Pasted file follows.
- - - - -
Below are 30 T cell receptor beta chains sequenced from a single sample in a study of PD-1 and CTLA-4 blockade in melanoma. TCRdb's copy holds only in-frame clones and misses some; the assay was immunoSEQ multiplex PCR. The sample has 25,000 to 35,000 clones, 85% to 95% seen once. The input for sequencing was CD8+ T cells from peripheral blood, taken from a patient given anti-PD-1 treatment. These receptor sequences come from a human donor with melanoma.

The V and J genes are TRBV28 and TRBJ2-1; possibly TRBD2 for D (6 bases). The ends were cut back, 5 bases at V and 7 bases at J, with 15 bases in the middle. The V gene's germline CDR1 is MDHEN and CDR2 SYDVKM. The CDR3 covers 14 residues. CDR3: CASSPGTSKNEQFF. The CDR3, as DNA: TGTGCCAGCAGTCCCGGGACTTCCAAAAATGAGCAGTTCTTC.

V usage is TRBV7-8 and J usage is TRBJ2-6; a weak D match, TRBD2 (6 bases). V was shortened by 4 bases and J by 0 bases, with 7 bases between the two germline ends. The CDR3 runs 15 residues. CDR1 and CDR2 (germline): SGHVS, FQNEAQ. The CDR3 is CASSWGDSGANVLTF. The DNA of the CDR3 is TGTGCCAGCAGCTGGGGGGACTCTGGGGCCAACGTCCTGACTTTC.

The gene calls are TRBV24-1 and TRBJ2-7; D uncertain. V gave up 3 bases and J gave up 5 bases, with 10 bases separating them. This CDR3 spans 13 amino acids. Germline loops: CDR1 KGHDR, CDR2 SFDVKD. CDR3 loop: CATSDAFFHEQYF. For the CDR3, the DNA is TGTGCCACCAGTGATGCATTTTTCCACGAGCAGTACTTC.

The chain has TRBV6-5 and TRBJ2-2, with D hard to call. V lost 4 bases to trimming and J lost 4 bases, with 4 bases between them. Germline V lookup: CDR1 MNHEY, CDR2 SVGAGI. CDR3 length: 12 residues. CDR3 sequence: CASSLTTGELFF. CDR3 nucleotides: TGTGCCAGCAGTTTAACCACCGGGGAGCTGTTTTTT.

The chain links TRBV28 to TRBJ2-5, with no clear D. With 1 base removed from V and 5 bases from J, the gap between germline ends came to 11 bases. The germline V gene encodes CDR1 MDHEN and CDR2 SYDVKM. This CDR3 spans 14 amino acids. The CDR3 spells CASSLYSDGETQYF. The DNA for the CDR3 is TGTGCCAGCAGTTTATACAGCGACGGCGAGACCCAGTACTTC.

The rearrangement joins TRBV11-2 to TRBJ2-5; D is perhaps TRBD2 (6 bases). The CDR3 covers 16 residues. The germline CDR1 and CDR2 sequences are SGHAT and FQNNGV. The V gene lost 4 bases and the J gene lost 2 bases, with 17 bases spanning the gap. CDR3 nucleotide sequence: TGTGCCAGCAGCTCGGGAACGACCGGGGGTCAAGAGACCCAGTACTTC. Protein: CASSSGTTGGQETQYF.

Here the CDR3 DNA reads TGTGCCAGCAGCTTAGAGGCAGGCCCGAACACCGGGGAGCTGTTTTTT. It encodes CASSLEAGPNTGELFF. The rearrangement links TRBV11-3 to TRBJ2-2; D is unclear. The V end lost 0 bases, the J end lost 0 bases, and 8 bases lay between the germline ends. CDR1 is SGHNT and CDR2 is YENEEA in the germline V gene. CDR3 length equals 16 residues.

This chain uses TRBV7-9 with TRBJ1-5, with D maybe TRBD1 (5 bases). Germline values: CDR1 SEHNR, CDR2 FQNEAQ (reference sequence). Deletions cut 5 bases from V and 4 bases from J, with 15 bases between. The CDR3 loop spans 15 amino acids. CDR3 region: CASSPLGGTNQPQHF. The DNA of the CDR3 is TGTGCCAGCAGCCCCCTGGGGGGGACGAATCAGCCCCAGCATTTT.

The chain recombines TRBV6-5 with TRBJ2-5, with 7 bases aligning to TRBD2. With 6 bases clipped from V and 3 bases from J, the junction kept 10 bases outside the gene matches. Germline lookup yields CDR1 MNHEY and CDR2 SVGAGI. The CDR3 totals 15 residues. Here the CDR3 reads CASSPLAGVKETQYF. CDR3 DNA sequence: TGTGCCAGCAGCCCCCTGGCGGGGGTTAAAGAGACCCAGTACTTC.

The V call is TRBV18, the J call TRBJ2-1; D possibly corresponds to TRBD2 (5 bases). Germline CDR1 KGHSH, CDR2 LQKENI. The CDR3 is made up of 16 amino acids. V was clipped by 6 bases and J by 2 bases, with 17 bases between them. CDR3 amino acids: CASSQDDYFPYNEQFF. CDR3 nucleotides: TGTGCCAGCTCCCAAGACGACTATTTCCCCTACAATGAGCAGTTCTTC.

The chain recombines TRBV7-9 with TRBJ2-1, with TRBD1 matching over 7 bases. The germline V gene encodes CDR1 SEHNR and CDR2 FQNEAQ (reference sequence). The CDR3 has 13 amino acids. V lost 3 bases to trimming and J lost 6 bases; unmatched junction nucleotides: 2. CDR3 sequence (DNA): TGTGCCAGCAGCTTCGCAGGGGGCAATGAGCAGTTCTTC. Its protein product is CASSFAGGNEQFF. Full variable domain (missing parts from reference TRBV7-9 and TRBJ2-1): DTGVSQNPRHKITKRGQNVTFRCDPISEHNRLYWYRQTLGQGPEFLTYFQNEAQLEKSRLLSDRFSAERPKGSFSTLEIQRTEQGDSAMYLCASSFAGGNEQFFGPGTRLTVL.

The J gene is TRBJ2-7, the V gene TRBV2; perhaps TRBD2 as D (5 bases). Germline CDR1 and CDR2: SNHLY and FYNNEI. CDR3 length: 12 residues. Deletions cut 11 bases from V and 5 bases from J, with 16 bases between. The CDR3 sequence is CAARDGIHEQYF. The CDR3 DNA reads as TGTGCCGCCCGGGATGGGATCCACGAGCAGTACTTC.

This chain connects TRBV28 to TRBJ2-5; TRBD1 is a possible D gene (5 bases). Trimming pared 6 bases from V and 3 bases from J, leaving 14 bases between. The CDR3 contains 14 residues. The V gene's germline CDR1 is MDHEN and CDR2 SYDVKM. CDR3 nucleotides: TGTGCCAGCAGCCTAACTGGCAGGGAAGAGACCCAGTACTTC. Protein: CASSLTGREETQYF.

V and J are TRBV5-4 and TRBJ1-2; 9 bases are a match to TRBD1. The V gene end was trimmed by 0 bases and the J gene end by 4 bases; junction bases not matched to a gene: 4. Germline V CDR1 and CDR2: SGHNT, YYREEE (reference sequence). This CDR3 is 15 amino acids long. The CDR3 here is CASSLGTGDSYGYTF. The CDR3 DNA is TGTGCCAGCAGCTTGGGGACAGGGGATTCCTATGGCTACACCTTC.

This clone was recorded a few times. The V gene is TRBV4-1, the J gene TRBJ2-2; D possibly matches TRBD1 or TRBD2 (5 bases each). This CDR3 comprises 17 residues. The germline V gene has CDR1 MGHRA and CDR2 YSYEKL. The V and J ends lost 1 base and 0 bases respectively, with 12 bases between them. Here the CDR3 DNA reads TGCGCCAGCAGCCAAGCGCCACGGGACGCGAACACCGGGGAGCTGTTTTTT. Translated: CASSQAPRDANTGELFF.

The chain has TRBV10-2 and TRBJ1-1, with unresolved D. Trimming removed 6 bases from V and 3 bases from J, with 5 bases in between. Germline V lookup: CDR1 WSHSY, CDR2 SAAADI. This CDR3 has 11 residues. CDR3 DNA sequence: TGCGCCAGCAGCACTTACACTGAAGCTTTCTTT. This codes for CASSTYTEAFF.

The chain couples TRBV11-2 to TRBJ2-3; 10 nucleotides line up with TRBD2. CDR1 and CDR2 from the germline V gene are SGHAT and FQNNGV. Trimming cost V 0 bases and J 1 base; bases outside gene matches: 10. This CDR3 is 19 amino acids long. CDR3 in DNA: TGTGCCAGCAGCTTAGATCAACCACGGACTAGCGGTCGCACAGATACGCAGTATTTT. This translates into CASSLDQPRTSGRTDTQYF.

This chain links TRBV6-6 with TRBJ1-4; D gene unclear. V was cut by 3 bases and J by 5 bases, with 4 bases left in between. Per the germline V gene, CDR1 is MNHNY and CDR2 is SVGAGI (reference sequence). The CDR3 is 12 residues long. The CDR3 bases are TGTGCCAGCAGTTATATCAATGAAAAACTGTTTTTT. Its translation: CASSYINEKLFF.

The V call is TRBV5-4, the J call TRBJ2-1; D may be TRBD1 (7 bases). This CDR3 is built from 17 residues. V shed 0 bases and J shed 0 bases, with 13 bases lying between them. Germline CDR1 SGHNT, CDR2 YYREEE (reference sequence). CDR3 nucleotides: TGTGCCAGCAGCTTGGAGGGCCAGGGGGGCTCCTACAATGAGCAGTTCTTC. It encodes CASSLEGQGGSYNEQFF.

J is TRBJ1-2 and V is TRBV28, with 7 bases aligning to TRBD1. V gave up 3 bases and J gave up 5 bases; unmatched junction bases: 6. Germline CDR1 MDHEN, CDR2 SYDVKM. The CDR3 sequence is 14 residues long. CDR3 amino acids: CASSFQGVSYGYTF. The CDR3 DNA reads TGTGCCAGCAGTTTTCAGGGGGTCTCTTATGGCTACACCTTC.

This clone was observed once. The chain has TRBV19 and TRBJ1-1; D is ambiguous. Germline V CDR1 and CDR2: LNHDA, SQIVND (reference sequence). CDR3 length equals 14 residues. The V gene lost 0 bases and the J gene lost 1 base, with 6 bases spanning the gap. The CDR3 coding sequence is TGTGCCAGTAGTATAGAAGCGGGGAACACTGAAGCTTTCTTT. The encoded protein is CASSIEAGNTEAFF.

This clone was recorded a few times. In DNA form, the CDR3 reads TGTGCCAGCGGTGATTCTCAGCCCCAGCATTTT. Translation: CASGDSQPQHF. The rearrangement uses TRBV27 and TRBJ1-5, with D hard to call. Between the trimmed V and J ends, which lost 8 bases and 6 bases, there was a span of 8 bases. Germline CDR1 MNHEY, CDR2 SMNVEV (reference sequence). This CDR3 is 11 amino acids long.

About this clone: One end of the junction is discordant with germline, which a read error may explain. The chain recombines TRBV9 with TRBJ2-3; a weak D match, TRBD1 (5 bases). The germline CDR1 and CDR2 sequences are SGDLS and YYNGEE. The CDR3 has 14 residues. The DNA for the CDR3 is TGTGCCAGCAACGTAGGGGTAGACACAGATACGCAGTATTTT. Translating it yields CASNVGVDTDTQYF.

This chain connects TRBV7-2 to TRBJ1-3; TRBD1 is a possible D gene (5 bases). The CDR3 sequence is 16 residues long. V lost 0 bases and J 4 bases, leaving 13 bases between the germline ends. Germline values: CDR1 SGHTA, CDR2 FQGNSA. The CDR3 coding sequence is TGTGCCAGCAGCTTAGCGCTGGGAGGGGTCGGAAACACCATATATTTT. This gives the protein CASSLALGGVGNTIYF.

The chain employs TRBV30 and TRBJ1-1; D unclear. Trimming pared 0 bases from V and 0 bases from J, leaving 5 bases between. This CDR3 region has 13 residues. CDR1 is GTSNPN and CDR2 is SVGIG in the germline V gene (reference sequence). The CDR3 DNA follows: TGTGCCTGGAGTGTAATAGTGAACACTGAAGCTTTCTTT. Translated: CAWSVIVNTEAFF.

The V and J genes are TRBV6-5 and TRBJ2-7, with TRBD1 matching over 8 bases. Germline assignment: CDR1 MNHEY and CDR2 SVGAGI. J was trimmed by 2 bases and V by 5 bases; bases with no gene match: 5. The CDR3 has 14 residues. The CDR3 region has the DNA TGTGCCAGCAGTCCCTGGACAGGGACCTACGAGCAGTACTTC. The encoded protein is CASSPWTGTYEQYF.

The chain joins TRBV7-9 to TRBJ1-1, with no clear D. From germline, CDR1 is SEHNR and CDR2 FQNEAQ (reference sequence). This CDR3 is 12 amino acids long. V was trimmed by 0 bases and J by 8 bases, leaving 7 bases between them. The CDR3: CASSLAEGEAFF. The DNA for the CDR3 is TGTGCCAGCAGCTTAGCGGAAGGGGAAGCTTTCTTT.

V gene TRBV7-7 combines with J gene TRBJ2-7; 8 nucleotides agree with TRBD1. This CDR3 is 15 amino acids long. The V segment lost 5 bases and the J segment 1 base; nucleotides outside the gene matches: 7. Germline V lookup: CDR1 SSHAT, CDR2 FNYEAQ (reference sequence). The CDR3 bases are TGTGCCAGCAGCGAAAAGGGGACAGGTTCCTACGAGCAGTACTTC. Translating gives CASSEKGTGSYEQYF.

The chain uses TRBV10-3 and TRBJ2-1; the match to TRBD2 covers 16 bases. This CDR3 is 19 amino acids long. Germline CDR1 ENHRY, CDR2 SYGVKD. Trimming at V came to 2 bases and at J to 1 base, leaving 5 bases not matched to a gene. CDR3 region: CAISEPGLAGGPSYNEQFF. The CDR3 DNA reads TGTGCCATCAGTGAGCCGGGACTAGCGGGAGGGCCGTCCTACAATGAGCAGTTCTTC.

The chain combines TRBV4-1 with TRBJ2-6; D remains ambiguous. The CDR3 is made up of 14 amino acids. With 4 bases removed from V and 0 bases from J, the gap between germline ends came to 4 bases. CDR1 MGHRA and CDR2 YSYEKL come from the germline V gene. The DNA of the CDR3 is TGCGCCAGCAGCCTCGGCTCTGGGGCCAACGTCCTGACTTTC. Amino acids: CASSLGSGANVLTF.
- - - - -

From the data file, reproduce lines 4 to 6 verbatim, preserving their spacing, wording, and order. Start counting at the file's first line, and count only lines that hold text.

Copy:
The gene calls are TRBV24-1 and TRBJ2-7; D uncertain. V gave up 3 bases and J gave up 5 bases, with 10 bases separating them. This CDR3 spans 13 amino acids. Germline loops: CDR1 KGHDR, CDR2 SFDVKD. CDR3 loop: CATSDAFFHEQYF. For the CDR3, the DNA is TGTGCCACCAGTGATGCATTTTTCCACGAGCAGTACTTC.

The chain has TRBV6-5 and TRBJ2-2, with D hard to call. V lost 4 bases to trimming and J lost 4 bases, with 4 bases between them. Germline V lookup: CDR1 MNHEY, CDR2 SVGAGI. CDR3 length: 12 residues. CDR3 sequence: CASSLTTGELFF. CDR3 nucleotides: TGTGCCAGCAGTTTAACCACCGGGGAGCTGTTTTTT.

The chain links TRBV28 to TRBJ2-5, with no clear D. With 1 base removed from V and 5 bases from J, the gap between germline ends came to 11 bases. The germline V gene encodes CDR1 MDHEN and CDR2 SYDVKM. This CDR3 spans 14 amino acids. The CDR3 spells CASSLYSDGETQYF. The DNA for the CDR3 is TGTGCCAGCAGTTTATACAGCGACGGCGAGACCCAGTACTTC.